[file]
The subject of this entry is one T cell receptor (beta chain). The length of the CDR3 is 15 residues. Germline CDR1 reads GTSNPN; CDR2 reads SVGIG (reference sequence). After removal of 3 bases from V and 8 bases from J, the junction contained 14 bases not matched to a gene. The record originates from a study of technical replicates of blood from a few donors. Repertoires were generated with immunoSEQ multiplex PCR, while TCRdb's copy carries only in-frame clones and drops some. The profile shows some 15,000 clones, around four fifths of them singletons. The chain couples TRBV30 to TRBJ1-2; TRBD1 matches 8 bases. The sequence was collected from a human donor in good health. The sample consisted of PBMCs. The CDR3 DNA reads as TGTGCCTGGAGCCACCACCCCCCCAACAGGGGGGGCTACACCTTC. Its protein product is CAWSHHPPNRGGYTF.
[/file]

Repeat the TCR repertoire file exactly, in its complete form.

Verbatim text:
The subject of this entry is one T cell receptor (beta chain). The length of the CDR3 is 15 residues. Germline CDR1 reads GTSNPN; CDR2 reads SVGIG (reference sequence). After removal of 3 bases from V and 8 bases from J, the junction contained 14 bases not matched to a gene. The record originates from a study of technical replicates of blood from a few donors. Repertoires were generated with immunoSEQ multiplex PCR, while TCRdb's copy carries only in-frame clones and drops some. The profile shows some 15,000 clones, around four fifths of them singletons. The chain couples TRBV30 to TRBJ1-2; TRBD1 matches 8 bases. The sequence was collected from a human donor in good health. The sample consisted of PBMCs. The CDR3 DNA reads as TGTGCCTGGAGCCACCACCCCCCCAACAGGGGGGGCTACACCTTC. Its protein product is CAWSHHPPNRGGYTF.